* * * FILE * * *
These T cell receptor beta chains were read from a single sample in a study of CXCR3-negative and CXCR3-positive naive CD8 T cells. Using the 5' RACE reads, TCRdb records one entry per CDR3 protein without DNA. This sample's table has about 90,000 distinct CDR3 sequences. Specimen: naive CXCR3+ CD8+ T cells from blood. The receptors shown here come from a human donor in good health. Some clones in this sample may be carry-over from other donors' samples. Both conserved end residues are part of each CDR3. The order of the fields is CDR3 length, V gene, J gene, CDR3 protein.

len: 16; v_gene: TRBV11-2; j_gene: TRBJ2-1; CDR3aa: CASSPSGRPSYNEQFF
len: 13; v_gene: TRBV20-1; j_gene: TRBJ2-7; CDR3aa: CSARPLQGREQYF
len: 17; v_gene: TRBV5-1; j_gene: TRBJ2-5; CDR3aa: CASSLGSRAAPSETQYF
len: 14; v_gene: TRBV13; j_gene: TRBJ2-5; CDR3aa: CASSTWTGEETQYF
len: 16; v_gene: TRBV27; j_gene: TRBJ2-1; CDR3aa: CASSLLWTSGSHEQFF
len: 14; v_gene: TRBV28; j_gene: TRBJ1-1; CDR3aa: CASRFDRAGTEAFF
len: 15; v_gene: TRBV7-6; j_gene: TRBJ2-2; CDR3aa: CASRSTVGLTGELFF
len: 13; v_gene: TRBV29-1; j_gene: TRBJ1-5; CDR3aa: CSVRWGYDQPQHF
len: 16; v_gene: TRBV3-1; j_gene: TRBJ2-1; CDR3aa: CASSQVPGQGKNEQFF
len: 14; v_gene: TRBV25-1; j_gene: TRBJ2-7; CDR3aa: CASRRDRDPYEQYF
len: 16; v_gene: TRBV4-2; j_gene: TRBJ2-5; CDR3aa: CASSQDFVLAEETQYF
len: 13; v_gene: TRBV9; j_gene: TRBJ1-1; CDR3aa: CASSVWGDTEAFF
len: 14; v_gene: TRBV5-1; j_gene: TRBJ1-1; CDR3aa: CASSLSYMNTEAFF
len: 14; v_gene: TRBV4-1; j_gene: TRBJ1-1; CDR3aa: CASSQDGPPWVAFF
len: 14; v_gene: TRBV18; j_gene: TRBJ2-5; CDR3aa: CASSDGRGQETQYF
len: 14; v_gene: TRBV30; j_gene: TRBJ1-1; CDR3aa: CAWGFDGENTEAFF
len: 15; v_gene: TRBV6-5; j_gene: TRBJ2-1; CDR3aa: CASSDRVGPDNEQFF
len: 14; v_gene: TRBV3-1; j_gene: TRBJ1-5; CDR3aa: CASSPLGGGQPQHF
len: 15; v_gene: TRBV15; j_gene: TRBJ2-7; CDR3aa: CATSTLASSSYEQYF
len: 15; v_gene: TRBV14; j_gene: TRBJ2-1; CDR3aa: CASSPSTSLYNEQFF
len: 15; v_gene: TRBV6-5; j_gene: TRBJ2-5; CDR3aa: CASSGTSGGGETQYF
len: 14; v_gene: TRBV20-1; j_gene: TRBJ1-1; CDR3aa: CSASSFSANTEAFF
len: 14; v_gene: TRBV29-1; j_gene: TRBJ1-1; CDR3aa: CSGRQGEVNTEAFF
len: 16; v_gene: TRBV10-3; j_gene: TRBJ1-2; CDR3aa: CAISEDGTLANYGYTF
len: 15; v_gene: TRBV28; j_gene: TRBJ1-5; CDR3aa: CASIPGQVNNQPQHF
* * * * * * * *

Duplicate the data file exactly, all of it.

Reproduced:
These T cell receptor beta chains were read from a single sample in a study of CXCR3-negative and CXCR3-positive naive CD8 T cells. Using the 5' RACE reads, TCRdb records one entry per CDR3 protein without DNA. This sample's table has about 90,000 distinct CDR3 sequences. Specimen: naive CXCR3+ CD8+ T cells from blood. The receptors shown here come from a human donor in good health. Some clones in this sample may be carry-over from other donors' samples. Both conserved end residues are part of each CDR3. The order of the fields is CDR3 length, V gene, J gene, CDR3 protein.

len: 16; v_gene: TRBV11-2; j_gene: TRBJ2-1; CDR3aa: CASSPSGRPSYNEQFF
len: 13; v_gene: TRBV20-1; j_gene: TRBJ2-7; CDR3aa: CSARPLQGREQYF
len: 17; v_gene: TRBV5-1; j_gene: TRBJ2-5; CDR3aa: CASSLGSRAAPSETQYF
len: 14; v_gene: TRBV13; j_gene: TRBJ2-5; CDR3aa: CASSTWTGEETQYF
len: 16; v_gene: TRBV27; j_gene: TRBJ2-1; CDR3aa: CASSLLWTSGSHEQFF
len: 14; v_gene: TRBV28; j_gene: TRBJ1-1; CDR3aa: CASRFDRAGTEAFF
len: 15; v_gene: TRBV7-6; j_gene: TRBJ2-2; CDR3aa: CASRSTVGLTGELFF
len: 13; v_gene: TRBV29-1; j_gene: TRBJ1-5; CDR3aa: CSVRWGYDQPQHF
len: 16; v_gene: TRBV3-1; j_gene: TRBJ2-1; CDR3aa: CASSQVPGQGKNEQFF
len: 14; v_gene: TRBV25-1; j_gene: TRBJ2-7; CDR3aa: CASRRDRDPYEQYF
len: 16; v_gene: TRBV4-2; j_gene: TRBJ2-5; CDR3aa: CASSQDFVLAEETQYF
len: 13; v_gene: TRBV9; j_gene: TRBJ1-1; CDR3aa: CASSVWGDTEAFF
len: 14; v_gene: TRBV5-1; j_gene: TRBJ1-1; CDR3aa: CASSLSYMNTEAFF
len: 14; v_gene: TRBV4-1; j_gene: TRBJ1-1; CDR3aa: CASSQDGPPWVAFF
len: 14; v_gene: TRBV18; j_gene: TRBJ2-5; CDR3aa: CASSDGRGQETQYF
len: 14; v_gene: TRBV30; j_gene: TRBJ1-1; CDR3aa: CAWGFDGENTEAFF
len: 15; v_gene: TRBV6-5; j_gene: TRBJ2-1; CDR3aa: CASSDRVGPDNEQFF
len: 14; v_gene: TRBV3-1; j_gene: TRBJ1-5; CDR3aa: CASSPLGGGQPQHF
len: 15; v_gene: TRBV15; j_gene: TRBJ2-7; CDR3aa: CATSTLASSSYEQYF
len: 15; v_gene: TRBV14; j_gene: TRBJ2-1; CDR3aa: CASSPSTSLYNEQFF
len: 15; v_gene: TRBV6-5; j_gene: TRBJ2-5; CDR3aa: CASSGTSGGGETQYF
len: 14; v_gene: TRBV20-1; j_gene: TRBJ1-1; CDR3aa: CSASSFSANTEAFF
len: 14; v_gene: TRBV29-1; j_gene: TRBJ1-1; CDR3aa: CSGRQGEVNTEAFF
len: 16; v_gene: TRBV10-3; j_gene: TRBJ1-2; CDR3aa: CAISEDGTLANYGYTF
len: 15; v_gene: TRBV28; j_gene: TRBJ1-5; CDR3aa: CASIPGQVNNQPQHF